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On the 15th of May 2022, the Somali parliament made history by electing Hassan Sheikh Mohamud (HSM) as president for the second time, just over five years after he had lost the presidency to Mohamed Abdullahi Mohamed “Farmaajo”. In a highly crowded field of candidates that included the incumbent, another former president, and a former prime minister, HSM emerged victorious in the third round of a long election night.

The saying that “those who do not learn from history are doomed to repeat it” is often cited by pundits and politicians. The prevailing wisdom that led the overwhelming majority of parliamentarians to vote for HSM was based on the belief that he had learnt from his time in the political wilderness and would not repeat the mistakes that marked his first term, or indeed those of Farmaajo. HSM was widely perceived as the ideal president to move the country forward.

It is important to highlight the dismal political, security and social infrastructure inherited by HSM. On the political side, the Federal Member States that make up the Republic of Somalia were highly fragmented. Further, the Al-Shabaab terror group had been operating with impunity whilst growing both in size and influence, and the country was suffering from a prolonged drought that was causing extreme food insecurity which in some regions bordered on famine.

In forming his government, starting with the appointment of a prime minister and the subsequent naming of a cabinet, HSM opted for familiarity and political proximity, instead of choosing from across a broad coalition of heavyweights. That in itself is not an unusual step; every administration in Somalia since the reestablishment of the federal state in 2012 has sought to accommodate core supporters and close friends. HSM declared a much needed national offensive against Al-Shabaab the likes of which has not been seen in more than a decade. The speech outlined a multifaceted approach addressing religious ideology, financial resources, the military campaign and appropriate rehabilitation for defectors.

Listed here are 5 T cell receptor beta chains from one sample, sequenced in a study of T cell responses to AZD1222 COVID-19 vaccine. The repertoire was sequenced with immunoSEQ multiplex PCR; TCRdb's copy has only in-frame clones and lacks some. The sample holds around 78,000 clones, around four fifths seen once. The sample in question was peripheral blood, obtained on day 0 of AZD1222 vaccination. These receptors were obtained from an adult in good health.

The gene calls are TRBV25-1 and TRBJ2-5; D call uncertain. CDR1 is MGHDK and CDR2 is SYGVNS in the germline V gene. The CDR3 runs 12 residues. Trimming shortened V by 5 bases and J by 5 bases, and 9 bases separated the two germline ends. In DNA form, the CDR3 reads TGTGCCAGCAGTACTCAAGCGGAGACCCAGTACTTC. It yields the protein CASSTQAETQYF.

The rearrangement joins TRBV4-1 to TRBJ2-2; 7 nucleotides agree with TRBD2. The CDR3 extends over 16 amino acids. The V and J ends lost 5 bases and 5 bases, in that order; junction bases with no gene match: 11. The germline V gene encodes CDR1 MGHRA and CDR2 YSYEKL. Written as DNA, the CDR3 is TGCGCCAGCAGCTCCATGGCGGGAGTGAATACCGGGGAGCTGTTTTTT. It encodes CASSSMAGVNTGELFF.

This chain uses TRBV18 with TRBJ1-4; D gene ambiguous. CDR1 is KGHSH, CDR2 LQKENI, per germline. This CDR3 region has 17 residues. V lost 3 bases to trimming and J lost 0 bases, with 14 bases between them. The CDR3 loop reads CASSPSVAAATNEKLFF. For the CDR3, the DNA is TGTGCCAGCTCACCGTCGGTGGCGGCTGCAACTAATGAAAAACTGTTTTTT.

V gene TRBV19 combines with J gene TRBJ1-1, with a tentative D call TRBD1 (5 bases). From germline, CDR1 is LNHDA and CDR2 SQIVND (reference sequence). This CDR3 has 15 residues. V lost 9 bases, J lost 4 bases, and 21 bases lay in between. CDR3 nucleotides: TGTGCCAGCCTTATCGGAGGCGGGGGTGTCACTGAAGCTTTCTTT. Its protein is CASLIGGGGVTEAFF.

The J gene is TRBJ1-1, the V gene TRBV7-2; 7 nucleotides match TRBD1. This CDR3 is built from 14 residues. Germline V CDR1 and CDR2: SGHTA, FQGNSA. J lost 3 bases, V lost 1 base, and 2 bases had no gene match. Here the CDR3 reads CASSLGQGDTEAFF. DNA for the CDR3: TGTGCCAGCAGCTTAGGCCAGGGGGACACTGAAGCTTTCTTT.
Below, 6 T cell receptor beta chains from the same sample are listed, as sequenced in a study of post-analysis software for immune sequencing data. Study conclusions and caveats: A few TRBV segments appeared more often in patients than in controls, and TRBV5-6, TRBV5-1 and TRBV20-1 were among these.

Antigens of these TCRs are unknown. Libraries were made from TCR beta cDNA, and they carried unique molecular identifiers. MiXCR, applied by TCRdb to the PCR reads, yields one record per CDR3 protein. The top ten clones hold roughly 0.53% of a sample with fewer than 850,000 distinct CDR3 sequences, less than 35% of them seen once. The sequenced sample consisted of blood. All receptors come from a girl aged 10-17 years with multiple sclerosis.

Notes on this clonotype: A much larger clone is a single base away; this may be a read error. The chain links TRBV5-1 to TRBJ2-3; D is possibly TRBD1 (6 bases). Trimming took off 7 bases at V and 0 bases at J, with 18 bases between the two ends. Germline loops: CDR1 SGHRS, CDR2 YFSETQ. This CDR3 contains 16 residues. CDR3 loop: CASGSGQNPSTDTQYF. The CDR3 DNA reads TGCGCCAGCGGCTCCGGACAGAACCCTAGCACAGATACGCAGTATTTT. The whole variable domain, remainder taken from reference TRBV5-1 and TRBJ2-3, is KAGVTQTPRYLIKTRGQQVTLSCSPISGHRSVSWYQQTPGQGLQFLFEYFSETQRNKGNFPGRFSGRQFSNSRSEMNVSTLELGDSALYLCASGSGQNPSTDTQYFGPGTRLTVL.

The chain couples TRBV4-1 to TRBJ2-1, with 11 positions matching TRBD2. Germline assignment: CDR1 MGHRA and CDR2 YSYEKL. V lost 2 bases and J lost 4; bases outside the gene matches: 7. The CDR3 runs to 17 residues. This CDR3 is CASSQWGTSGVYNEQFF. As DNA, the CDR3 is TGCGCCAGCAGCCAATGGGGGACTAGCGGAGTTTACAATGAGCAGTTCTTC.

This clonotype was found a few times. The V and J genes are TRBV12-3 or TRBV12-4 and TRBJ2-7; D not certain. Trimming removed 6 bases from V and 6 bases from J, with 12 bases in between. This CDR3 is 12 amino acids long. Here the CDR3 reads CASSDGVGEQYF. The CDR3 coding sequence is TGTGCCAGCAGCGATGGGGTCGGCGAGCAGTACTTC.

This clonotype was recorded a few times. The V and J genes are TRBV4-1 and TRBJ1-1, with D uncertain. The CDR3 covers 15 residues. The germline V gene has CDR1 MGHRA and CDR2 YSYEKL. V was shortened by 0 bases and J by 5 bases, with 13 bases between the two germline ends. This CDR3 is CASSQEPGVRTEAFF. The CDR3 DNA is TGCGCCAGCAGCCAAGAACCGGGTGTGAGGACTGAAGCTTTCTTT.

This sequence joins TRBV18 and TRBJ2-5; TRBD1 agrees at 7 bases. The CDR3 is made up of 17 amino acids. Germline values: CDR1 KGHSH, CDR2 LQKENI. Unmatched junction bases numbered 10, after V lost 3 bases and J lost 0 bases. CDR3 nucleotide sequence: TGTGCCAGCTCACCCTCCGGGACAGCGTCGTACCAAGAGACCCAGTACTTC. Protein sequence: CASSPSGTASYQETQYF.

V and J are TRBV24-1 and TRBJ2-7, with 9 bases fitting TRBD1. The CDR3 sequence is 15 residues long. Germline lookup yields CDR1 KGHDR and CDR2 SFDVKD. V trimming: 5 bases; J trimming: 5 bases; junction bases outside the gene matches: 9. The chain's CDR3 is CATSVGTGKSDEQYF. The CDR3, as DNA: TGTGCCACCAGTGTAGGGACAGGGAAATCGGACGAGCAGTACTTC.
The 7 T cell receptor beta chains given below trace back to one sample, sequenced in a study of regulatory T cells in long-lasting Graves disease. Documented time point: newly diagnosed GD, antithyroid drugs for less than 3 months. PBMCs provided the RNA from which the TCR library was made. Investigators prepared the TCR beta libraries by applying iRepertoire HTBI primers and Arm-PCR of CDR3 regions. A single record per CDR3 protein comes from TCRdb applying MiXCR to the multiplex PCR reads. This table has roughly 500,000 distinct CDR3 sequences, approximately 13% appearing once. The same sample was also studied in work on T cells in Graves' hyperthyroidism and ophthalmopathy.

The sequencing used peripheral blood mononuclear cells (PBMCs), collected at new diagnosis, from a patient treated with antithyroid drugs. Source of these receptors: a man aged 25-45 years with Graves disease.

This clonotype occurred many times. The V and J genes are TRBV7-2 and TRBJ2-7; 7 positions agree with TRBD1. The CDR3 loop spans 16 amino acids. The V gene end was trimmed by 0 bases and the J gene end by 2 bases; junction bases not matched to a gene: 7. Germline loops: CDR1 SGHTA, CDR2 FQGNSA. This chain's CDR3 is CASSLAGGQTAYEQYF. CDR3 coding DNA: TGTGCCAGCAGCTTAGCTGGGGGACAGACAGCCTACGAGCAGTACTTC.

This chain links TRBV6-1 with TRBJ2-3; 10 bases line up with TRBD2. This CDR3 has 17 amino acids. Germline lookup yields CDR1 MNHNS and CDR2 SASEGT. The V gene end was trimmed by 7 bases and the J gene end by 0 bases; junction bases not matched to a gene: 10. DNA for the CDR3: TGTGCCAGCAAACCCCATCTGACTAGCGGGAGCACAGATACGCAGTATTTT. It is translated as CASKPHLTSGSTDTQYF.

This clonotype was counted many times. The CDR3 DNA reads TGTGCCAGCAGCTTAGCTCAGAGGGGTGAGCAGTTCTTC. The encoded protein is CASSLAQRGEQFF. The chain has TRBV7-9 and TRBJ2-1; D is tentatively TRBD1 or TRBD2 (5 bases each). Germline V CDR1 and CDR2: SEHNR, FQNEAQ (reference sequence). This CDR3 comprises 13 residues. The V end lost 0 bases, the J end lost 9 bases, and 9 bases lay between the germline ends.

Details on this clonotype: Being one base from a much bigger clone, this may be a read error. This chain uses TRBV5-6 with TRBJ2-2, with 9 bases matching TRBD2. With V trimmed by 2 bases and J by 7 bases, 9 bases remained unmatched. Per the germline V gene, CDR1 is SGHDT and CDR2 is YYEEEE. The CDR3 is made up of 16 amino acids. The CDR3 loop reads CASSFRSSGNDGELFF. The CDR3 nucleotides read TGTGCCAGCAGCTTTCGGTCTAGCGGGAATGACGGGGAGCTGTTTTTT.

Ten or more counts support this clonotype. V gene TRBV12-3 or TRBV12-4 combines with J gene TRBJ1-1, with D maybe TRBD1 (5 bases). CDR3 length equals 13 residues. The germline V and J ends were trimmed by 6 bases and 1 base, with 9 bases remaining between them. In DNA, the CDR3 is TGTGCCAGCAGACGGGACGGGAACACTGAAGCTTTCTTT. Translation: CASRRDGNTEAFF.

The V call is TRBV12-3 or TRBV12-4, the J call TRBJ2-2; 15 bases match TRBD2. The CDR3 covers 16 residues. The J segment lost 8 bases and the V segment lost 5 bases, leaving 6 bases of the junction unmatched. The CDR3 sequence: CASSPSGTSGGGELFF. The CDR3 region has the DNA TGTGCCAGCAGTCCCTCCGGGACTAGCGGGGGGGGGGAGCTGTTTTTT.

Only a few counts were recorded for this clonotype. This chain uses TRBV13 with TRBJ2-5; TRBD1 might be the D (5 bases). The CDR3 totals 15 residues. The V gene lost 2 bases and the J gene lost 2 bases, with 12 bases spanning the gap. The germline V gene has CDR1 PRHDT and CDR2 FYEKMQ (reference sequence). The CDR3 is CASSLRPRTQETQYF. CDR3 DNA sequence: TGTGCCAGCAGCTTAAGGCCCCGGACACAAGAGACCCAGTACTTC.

However, while most Somalis have welcomed this declaration of all-out war against Al-Shabaab, there is increasing criticism that the cabinet is not fit for purpose. Faced with a war that the country cannot afford to lose, the current cabinet appears unsuited and ill-prepared to execute the president’s decision. For instance, out of a cabinet of almost 70 members, only seven or eight have publicly aligned their portfolios to the ongoing war. An ideal war cabinet would consist of members mainly serving as the public face of the war, aligning the objectives of the war with their dockets and engaging the Somali public, as well as international partners, on a regular basis.

Faced with a war that the country cannot afford to lose, the current cabinet appears unsuited and ill-prepared to execute the president’s decision.

Secondly, there is heavy reliance on militias. While some have criticized this approach in a country with a long history of clan rivalries, the bigger challenge has been obtaining the uniform engagement of all the clans in Hirshabelle State where the current military offensive is concentrated. Moreover, there is growing evidence that senior politicians in both the national and federal state levels are working against the military campaign by preventing certain clans from joining in the war. The criticism against the government’s overt support for clan militias could be mitigated by incorporating them into the Somali army. This would ensure that the clan militias served the interests of the country as opposed to those of their own clans and also prevent the derailment of President Mahmoud’s aim of ending Al-Shabaab’s reign of terror.

Thirdly, executing the offensive on a nationwide basis would deny the terrorist group the luxury of shifting forces from one battlefield to another. There is growing evidence that Al-Shabaab has been moving troops and logistics from South-West and Jubaland States where they control significant territories. Even if the offensive in Hirshabelle is fully successful, Al-Shabaab will still be left holding these territories from where they can and will launch operations.

The criticism against the government’s overt support for clan militias could be mitigated by incorporating them into the Somali army.

In addition to these intricate and intertwined factors, the proverbial elephant in the room is the role and cohesion of the federal member states as it also impacts the trajectory of the war. So far, the president has taken a prudent, pragmatic and collaborative approach to the federal member states. In return, most of the states’ leaders have accorded him a honeymoon period as they assess the prospects for their political survival, with the presidents of the five federal member states facing elections in the next 10 to 24 months. Having a friendly federal government, or at least one that is indifferent to one’s re-election is what each one of them hopes for. However, since collaboration in the war against Al-Shabaab trumps all else, it is incumbent upon the president to use success in the war as a metric for future collaboration and cooperation with the leaders of all the federal member states.

Somalia is a nation at a crossroads, on the verge of defeating an international terrorist organization. All leaders, including politicians, businessmen, and religious clerics have a moral duty to be on the right side of history. Contributing to ensuring the total success of the president’s solemn, substantive and strategic vision of “not turning back” in the war against Al-Shabaab should be the national yardstick against which every leader, and all governmental and non-government institutions, are measured.